Nfld. & Labrador

Marystown completes work on giant module for Hebron project

Another piece of the topsides puzzle has been completed for the Hebron gravity-based production system, meaning 1,300 workers in Marystown are being laid off.

1,300 jobs ending, as Kiewit yard finishes contract

It's the end of three years of work for 1,300 people at the Marystown fabrication yard. (John Hannam)

Another piece of the topside puzzle has been completed for the Hebron gravity based production system, meaning 1,300 workers in Marystown are being laid off.

The giant drilling support module was moved on to a set of wheels Friday at the Kiewit-Kvaerner fabrication yard in Cow Head.

Final welding is now being done, along with sea trials, and Kiewit said in an email Monday that the 3,500-tonne module will head to Bull Arm "by the end of this year."

It will then be married with other components, like the flare boom made in Port aux Basques and the heli-deck and lifeboat stations from a yard in Bay Bulls.

The module is the "biggest ever to be transported in Newfoundland and Labrador waters," said Marystown Mayor Sam Synard.

Its completion means an end to three years of work at the Marystown shipyard and Synard said there were "major layoffs" in the community last week.

'We know what the game is'

By the end of December, he said, the workforce will be down to about 50 people, a sharp drop from the 1,300 people employed at peak on the drilling support module.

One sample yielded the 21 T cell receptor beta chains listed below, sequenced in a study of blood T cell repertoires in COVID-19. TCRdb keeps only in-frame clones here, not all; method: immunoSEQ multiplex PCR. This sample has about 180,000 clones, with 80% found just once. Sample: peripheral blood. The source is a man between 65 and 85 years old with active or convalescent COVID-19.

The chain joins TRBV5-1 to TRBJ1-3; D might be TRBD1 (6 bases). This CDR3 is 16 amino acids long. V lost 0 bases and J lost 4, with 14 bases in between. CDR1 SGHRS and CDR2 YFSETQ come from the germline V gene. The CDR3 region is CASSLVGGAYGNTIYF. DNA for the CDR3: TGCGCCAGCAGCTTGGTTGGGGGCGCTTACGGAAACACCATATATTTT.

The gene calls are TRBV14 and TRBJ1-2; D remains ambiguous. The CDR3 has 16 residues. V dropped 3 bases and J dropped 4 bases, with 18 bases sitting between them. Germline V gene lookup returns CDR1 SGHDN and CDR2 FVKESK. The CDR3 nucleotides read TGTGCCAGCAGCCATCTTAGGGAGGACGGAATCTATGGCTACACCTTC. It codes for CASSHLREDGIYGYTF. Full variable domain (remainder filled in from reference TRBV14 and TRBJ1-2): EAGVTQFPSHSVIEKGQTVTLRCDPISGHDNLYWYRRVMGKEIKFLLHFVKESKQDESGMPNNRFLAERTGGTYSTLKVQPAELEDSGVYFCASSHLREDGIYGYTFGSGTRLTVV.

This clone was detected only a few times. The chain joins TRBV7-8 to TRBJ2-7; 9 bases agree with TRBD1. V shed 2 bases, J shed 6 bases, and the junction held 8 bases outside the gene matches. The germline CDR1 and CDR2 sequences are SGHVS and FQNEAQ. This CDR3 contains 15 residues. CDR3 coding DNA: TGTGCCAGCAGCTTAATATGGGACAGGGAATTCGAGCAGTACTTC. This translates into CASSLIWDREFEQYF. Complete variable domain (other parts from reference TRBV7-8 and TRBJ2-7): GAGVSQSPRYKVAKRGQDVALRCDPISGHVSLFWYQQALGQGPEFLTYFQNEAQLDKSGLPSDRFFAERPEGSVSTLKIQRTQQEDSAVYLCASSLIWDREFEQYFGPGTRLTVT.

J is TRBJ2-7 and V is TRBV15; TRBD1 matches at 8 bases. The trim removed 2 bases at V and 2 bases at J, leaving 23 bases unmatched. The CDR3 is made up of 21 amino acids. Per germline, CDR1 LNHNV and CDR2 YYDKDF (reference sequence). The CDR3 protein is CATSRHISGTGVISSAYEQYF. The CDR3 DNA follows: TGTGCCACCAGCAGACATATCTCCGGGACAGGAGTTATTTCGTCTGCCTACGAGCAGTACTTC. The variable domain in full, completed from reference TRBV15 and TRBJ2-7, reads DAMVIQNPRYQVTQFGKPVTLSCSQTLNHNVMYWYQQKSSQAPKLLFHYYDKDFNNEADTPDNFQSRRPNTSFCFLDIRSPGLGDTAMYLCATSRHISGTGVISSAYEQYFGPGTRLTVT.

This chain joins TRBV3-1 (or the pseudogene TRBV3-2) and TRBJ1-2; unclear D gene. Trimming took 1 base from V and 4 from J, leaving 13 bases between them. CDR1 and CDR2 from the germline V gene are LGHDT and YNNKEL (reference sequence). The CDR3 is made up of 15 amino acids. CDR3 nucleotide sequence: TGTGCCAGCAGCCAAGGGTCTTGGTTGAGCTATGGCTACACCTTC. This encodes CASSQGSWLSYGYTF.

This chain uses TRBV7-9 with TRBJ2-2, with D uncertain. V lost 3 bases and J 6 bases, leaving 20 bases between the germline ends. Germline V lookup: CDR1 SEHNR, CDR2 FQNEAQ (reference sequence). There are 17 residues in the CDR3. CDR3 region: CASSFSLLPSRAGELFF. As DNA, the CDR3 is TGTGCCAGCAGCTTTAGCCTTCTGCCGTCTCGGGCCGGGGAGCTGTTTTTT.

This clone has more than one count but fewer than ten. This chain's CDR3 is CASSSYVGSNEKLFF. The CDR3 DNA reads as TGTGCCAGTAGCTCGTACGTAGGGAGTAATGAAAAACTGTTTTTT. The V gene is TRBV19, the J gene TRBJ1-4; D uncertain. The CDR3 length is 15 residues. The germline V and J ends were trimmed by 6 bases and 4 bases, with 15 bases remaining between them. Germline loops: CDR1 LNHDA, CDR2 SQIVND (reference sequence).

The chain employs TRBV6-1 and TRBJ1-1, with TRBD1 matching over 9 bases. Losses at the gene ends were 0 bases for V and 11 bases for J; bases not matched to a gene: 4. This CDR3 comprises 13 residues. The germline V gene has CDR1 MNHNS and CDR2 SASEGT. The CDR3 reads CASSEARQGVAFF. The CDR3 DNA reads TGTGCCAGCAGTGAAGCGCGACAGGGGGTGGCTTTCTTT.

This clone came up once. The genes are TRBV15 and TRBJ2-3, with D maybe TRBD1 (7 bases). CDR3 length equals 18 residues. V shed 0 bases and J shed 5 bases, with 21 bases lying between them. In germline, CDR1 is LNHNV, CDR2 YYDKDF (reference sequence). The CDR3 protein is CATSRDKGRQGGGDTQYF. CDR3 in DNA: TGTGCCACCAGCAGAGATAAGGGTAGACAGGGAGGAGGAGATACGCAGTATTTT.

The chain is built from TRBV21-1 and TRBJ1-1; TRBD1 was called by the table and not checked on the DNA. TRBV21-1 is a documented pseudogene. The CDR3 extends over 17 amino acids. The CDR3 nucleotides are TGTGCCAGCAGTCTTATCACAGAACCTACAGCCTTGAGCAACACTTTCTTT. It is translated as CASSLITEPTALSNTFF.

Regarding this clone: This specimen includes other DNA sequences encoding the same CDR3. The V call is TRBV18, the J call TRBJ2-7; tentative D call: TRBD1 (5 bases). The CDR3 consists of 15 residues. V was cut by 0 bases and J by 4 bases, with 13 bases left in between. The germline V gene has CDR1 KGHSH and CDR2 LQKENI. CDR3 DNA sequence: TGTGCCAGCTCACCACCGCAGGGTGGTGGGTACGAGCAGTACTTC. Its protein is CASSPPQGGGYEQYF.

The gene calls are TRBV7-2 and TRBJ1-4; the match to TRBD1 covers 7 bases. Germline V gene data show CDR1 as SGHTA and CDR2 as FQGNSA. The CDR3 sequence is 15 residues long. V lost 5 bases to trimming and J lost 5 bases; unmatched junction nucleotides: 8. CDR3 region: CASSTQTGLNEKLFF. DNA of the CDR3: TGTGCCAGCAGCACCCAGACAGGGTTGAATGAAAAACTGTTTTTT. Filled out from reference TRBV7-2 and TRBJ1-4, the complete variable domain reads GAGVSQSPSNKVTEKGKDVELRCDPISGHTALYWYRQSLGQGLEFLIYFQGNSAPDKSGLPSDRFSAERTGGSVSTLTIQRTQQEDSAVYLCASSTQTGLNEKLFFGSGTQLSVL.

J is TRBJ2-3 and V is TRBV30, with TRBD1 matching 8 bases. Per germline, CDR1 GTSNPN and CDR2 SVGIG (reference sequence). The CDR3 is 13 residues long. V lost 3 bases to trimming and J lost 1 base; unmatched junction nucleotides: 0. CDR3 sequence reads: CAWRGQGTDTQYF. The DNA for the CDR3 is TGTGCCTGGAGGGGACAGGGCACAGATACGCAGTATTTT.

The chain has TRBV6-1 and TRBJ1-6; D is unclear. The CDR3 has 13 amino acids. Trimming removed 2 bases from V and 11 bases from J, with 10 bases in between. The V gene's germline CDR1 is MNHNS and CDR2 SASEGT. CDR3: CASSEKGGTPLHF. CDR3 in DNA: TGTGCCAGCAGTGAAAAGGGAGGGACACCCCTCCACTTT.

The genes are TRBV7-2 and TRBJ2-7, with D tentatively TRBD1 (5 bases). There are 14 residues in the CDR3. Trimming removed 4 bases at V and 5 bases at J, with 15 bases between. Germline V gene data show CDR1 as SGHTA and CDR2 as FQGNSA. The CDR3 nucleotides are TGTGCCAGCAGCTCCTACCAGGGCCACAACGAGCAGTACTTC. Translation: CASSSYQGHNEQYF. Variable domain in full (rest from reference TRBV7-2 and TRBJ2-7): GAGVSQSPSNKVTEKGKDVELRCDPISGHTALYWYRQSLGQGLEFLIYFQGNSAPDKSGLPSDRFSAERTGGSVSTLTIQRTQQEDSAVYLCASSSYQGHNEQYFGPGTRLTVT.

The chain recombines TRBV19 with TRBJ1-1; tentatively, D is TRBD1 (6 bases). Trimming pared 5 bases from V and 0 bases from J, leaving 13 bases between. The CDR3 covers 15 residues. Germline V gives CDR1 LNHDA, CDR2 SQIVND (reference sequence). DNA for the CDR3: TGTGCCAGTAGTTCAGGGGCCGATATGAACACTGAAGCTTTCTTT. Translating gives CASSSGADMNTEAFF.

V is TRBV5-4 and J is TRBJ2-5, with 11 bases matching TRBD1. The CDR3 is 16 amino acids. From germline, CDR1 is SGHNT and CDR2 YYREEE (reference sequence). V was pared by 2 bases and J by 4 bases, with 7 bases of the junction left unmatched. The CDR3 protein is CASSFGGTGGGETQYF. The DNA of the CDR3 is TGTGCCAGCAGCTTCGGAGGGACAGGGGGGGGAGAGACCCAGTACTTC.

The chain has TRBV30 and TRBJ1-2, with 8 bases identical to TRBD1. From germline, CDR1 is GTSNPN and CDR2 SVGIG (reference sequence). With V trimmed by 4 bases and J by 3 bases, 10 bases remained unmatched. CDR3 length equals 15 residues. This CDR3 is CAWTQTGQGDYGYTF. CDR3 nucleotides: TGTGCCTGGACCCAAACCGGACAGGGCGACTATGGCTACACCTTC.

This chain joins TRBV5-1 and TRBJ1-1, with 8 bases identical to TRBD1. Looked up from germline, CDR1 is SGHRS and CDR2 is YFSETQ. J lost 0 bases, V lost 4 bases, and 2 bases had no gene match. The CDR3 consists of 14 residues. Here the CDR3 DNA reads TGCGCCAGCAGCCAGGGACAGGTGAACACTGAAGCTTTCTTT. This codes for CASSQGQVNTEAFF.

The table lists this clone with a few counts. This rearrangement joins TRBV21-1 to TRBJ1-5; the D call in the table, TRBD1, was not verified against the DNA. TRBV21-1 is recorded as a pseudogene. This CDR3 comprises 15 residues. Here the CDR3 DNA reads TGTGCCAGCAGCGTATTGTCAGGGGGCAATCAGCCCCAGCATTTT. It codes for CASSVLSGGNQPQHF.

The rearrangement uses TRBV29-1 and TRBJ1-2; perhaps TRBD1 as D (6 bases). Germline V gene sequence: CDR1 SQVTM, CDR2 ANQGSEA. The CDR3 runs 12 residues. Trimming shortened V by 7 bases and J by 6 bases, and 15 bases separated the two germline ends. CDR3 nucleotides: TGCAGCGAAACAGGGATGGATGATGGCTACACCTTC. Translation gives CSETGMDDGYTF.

"We know what the game is now," said Synard. "There is a start date and a finish date."

Barges are in Marystown to escort the DSM to Bull Arm where it will be mated with other components of the Hebron production platform. (Bridget Simms)

What's next for the fabrication yard at Cow Head is not known.

Meanwhile, another module arrived at Bull Arm late last month from Korea.

It's the derrick equipment set, or DES. It arrived Nov. 20 following a 59-day voyage from Asia.

The DES is the first complete Hebron module, and will be integrated with the other topsides in 2016.

The largest topside is the utilities/process module, of UPM, at some 27,000 tonnes.

Officials with Exxon Mobil say construction on the UPM will continue in 2016 in Korea, but could not provide a completion date.

The accommodations module is also nearing completion at Bull Arm, with assembly and architectural finishing underway, an official with ExxonMobil said recently.

The Hebron project has set late 2017 as a target date for first oil.

A Hebron topside module known as the drilling equipment set arrived at Bull Arm from Korea last last month. It is the first complete Hebron module, and will be integrated with other components in 2016. (ExxonMobil)


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